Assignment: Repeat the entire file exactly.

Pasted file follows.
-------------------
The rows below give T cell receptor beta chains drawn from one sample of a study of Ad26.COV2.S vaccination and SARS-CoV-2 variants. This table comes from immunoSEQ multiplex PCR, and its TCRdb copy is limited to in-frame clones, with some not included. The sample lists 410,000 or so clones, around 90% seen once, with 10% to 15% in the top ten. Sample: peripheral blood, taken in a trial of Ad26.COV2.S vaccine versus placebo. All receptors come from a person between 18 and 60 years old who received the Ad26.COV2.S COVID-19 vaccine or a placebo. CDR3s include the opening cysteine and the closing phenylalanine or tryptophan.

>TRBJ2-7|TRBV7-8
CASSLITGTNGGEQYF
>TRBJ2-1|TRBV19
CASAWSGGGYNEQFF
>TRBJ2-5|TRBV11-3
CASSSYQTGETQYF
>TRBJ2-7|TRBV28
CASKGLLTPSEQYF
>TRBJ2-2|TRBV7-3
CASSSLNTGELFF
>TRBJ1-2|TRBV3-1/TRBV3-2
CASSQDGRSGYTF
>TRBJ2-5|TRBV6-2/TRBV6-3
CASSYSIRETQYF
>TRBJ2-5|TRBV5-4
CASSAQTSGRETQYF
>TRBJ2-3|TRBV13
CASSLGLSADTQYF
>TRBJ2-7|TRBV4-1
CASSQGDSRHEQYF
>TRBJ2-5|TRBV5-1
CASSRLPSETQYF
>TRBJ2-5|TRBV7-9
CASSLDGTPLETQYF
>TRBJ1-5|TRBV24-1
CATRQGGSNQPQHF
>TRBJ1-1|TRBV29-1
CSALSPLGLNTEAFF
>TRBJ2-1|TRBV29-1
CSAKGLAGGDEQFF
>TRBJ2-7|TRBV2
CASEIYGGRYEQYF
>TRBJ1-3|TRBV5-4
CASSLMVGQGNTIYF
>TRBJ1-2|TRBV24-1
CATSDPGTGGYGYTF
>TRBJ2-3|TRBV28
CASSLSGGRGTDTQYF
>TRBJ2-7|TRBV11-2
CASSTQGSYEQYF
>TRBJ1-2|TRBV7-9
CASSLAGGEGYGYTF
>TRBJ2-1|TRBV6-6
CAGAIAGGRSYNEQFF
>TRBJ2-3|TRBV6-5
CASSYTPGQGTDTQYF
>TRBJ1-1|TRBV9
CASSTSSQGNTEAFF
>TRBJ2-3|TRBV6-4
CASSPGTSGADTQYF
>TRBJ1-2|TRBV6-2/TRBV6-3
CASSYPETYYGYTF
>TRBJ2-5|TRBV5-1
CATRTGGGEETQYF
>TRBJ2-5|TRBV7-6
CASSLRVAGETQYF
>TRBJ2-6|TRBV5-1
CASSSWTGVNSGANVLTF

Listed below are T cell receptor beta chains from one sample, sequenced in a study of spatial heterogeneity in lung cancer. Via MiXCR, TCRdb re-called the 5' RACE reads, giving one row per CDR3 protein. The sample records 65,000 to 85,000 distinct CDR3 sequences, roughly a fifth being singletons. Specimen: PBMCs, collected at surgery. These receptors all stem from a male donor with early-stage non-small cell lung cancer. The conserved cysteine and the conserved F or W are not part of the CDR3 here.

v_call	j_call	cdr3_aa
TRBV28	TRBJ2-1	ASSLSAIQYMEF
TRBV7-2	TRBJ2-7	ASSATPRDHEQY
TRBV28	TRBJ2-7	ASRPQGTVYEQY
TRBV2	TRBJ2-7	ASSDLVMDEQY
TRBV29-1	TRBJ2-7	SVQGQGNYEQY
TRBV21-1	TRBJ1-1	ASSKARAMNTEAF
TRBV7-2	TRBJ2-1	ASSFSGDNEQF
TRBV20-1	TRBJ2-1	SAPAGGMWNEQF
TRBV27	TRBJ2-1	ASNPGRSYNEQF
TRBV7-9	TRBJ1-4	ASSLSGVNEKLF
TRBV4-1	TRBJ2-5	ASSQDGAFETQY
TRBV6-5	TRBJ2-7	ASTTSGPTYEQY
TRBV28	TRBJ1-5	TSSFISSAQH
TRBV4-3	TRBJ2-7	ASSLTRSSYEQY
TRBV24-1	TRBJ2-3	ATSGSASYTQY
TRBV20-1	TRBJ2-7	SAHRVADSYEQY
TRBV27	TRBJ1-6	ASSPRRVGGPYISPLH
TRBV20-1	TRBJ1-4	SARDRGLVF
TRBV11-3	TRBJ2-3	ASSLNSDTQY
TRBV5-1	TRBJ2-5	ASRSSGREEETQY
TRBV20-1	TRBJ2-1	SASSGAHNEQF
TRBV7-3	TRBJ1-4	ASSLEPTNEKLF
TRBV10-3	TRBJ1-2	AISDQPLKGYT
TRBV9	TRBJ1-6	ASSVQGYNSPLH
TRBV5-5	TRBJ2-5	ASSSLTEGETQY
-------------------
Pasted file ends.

The rows below give T cell receptor beta chains drawn from one sample of a study of Ad26.COV2.S vaccination and SARS-CoV-2 variants. This table comes from immunoSEQ multiplex PCR, and its TCRdb copy is limited to in-frame clones, with some not included. The sample lists 410,000 or so clones, around 90% seen once, with 10% to 15% in the top ten. Sample: peripheral blood, taken in a trial of Ad26.COV2.S vaccine versus placebo. All receptors come from a person between 18 and 60 years old who received the Ad26.COV2.S COVID-19 vaccine or a placebo. CDR3s include the opening cysteine and the closing phenylalanine or tryptophan.

>TRBJ2-7|TRBV7-8
CASSLITGTNGGEQYF
>TRBJ2-1|TRBV19
CASAWSGGGYNEQFF
>TRBJ2-5|TRBV11-3
CASSSYQTGETQYF
>TRBJ2-7|TRBV28
CASKGLLTPSEQYF
>TRBJ2-2|TRBV7-3
CASSSLNTGELFF
>TRBJ1-2|TRBV3-1/TRBV3-2
CASSQDGRSGYTF
>TRBJ2-5|TRBV6-2/TRBV6-3
CASSYSIRETQYF
>TRBJ2-5|TRBV5-4
CASSAQTSGRETQYF
>TRBJ2-3|TRBV13
CASSLGLSADTQYF
>TRBJ2-7|TRBV4-1
CASSQGDSRHEQYF
>TRBJ2-5|TRBV5-1
CASSRLPSETQYF
>TRBJ2-5|TRBV7-9
CASSLDGTPLETQYF
>TRBJ1-5|TRBV24-1
CATRQGGSNQPQHF
>TRBJ1-1|TRBV29-1
CSALSPLGLNTEAFF
>TRBJ2-1|TRBV29-1
CSAKGLAGGDEQFF
>TRBJ2-7|TRBV2
CASEIYGGRYEQYF
>TRBJ1-3|TRBV5-4
CASSLMVGQGNTIYF
>TRBJ1-2|TRBV24-1
CATSDPGTGGYGYTF
>TRBJ2-3|TRBV28
CASSLSGGRGTDTQYF
>TRBJ2-7|TRBV11-2
CASSTQGSYEQYF
>TRBJ1-2|TRBV7-9
CASSLAGGEGYGYTF
>TRBJ2-1|TRBV6-6
CAGAIAGGRSYNEQFF
>TRBJ2-3|TRBV6-5
CASSYTPGQGTDTQYF
>TRBJ1-1|TRBV9
CASSTSSQGNTEAFF
>TRBJ2-3|TRBV6-4
CASSPGTSGADTQYF
>TRBJ1-2|TRBV6-2/TRBV6-3
CASSYPETYYGYTF
>TRBJ2-5|TRBV5-1
CATRTGGGEETQYF
>TRBJ2-5|TRBV7-6
CASSLRVAGETQYF
>TRBJ2-6|TRBV5-1
CASSSWTGVNSGANVLTF

Listed below are T cell receptor beta chains from one sample, sequenced in a study of spatial heterogeneity in lung cancer. Via MiXCR, TCRdb re-called the 5' RACE reads, giving one row per CDR3 protein. The sample records 65,000 to 85,000 distinct CDR3 sequences, roughly a fifth being singletons. Specimen: PBMCs, collected at surgery. These receptors all stem from a male donor with early-stage non-small cell lung cancer. The conserved cysteine and the conserved F or W are not part of the CDR3 here.

v_call	j_call	cdr3_aa
TRBV28	TRBJ2-1	ASSLSAIQYMEF
TRBV7-2	TRBJ2-7	ASSATPRDHEQY
TRBV28	TRBJ2-7	ASRPQGTVYEQY
TRBV2	TRBJ2-7	ASSDLVMDEQY
TRBV29-1	TRBJ2-7	SVQGQGNYEQY
TRBV21-1	TRBJ1-1	ASSKARAMNTEAF
TRBV7-2	TRBJ2-1	ASSFSGDNEQF
TRBV20-1	TRBJ2-1	SAPAGGMWNEQF
TRBV27	TRBJ2-1	ASNPGRSYNEQF
TRBV7-9	TRBJ1-4	ASSLSGVNEKLF
TRBV4-1	TRBJ2-5	ASSQDGAFETQY
TRBV6-5	TRBJ2-7	ASTTSGPTYEQY
TRBV28	TRBJ1-5	TSSFISSAQH
TRBV4-3	TRBJ2-7	ASSLTRSSYEQY
TRBV24-1	TRBJ2-3	ATSGSASYTQY
TRBV20-1	TRBJ2-7	SAHRVADSYEQY
TRBV27	TRBJ1-6	ASSPRRVGGPYISPLH
TRBV20-1	TRBJ1-4	SARDRGLVF
TRBV11-3	TRBJ2-3	ASSLNSDTQY
TRBV5-1	TRBJ2-5	ASRSSGREEETQY
TRBV20-1	TRBJ2-1	SASSGAHNEQF
TRBV7-3	TRBJ1-4	ASSLEPTNEKLF
TRBV10-3	TRBJ1-2	AISDQPLKGYT
TRBV9	TRBJ1-6	ASSVQGYNSPLH
TRBV5-5	TRBJ2-5	ASSSLTEGETQY